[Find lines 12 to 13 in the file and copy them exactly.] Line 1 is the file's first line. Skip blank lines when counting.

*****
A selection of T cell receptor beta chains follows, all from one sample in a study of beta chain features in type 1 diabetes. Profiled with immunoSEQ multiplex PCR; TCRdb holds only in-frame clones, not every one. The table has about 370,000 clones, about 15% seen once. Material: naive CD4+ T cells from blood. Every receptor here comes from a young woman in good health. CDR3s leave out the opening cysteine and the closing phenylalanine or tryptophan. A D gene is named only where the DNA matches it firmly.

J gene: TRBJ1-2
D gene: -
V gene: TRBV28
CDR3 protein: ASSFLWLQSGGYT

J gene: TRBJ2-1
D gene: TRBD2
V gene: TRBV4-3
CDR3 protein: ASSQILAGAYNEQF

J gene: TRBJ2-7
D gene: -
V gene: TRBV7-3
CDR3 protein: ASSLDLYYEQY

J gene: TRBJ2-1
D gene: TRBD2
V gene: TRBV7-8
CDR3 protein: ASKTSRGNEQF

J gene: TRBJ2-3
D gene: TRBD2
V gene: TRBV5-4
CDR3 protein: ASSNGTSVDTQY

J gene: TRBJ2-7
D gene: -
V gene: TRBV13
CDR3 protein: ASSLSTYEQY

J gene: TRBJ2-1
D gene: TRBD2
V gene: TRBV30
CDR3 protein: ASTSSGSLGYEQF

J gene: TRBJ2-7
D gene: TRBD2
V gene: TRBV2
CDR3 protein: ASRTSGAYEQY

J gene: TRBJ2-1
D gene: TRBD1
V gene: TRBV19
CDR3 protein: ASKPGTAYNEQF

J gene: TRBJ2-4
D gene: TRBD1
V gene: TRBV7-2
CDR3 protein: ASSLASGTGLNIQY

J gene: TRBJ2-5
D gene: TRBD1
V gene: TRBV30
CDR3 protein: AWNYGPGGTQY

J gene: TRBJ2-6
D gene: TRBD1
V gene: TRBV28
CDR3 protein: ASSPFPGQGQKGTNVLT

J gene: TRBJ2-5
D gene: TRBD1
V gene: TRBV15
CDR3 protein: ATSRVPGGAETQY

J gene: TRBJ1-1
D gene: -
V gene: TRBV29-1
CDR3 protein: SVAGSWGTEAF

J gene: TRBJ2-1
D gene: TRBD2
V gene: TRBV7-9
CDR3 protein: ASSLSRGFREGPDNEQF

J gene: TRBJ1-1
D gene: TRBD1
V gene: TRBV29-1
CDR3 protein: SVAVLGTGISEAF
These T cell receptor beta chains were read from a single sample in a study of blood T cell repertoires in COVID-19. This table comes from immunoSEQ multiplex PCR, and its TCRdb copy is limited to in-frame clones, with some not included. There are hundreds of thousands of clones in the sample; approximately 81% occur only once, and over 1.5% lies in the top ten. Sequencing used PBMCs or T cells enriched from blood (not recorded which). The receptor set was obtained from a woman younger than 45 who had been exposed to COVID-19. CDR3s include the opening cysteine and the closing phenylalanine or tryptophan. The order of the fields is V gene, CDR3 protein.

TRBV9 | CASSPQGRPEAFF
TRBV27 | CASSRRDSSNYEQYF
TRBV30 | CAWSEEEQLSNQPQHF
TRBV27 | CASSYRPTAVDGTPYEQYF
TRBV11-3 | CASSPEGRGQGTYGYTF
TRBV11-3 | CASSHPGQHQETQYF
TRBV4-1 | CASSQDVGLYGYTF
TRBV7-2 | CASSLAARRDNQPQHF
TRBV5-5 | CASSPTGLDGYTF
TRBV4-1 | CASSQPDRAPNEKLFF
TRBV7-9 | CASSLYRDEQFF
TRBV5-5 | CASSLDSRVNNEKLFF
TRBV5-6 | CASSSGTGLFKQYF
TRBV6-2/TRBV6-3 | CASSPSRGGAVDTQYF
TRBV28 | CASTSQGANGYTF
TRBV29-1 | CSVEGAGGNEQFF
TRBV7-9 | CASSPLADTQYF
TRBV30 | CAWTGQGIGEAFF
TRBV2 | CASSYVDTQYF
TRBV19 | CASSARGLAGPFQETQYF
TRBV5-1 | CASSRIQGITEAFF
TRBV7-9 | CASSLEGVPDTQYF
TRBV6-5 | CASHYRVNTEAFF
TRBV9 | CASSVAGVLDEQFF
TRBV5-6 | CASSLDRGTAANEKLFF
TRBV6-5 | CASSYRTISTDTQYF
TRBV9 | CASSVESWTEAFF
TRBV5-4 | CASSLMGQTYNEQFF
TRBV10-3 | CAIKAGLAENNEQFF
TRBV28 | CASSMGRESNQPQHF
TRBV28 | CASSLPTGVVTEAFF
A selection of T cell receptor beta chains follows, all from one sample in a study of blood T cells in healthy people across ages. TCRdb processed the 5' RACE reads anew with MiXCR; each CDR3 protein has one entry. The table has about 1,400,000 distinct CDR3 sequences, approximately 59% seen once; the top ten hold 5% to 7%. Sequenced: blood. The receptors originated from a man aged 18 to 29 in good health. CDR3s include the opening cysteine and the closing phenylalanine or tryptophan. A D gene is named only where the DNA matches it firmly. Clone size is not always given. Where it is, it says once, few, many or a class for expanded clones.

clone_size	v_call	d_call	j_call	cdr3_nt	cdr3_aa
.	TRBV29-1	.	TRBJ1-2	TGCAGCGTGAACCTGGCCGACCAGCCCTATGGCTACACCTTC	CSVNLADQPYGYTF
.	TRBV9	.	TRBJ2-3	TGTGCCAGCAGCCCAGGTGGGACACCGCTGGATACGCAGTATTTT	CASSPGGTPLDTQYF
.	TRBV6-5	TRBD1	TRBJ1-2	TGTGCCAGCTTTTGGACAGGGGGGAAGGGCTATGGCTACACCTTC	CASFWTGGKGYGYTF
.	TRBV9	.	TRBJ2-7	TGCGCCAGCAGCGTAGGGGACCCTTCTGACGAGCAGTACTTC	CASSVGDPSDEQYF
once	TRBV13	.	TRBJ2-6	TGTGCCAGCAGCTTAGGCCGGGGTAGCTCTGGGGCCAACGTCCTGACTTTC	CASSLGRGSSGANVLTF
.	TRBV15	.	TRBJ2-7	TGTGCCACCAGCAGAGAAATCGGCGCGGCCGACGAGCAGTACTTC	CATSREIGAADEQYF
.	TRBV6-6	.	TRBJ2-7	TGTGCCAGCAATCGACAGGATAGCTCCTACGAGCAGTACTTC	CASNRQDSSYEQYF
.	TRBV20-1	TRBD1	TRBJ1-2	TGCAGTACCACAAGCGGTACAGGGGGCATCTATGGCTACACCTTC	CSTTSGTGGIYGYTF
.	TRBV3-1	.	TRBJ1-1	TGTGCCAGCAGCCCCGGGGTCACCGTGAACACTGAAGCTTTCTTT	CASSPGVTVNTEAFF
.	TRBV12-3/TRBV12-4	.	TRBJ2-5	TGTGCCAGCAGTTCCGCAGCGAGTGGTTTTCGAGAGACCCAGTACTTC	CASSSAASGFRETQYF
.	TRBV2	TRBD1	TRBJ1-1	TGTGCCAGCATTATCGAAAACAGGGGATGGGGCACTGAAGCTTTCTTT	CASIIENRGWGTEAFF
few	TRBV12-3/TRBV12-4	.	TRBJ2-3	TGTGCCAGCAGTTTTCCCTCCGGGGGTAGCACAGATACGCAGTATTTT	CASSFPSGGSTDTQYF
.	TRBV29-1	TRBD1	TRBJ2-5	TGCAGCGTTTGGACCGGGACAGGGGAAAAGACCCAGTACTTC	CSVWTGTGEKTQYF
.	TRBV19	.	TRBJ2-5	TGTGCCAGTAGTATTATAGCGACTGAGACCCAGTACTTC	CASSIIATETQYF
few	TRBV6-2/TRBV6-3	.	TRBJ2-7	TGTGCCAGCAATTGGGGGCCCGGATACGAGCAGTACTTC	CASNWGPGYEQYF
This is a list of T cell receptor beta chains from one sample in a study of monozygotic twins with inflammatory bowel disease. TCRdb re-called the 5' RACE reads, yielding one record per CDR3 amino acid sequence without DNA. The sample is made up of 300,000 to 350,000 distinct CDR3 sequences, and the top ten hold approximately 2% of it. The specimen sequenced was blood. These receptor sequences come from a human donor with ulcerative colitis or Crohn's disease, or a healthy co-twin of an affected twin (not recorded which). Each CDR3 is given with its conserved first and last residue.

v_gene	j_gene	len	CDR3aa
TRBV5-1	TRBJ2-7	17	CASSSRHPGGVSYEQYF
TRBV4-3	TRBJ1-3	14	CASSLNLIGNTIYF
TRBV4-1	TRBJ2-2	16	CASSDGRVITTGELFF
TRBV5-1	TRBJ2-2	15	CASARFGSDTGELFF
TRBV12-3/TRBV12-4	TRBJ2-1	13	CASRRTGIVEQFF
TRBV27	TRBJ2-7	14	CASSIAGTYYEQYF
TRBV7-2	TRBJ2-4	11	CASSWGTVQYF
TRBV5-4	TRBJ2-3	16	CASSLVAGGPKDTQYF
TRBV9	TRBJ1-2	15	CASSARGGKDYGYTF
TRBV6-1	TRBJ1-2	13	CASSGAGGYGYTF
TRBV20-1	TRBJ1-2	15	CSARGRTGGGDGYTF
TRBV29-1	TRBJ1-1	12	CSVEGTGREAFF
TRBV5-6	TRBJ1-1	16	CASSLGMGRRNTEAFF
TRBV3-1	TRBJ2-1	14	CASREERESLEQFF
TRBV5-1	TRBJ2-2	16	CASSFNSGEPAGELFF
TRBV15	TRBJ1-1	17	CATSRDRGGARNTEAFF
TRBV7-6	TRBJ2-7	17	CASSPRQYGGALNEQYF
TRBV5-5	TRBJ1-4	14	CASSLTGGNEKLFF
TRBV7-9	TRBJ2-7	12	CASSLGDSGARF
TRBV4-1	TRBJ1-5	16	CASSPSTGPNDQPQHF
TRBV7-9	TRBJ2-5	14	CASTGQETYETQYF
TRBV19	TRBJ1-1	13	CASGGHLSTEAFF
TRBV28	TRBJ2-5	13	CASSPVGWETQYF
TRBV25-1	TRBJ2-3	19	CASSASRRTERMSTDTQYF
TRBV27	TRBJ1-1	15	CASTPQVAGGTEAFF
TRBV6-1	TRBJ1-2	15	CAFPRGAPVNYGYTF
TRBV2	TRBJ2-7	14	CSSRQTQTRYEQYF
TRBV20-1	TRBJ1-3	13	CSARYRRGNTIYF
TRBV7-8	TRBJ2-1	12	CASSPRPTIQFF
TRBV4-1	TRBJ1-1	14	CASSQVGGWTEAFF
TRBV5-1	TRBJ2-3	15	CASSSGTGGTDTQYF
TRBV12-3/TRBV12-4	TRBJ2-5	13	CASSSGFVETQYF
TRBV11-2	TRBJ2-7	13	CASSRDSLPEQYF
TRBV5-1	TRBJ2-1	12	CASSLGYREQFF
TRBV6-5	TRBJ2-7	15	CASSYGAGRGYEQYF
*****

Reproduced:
V gene: TRBV7-3
CDR3 protein: ASSLDLYYEQY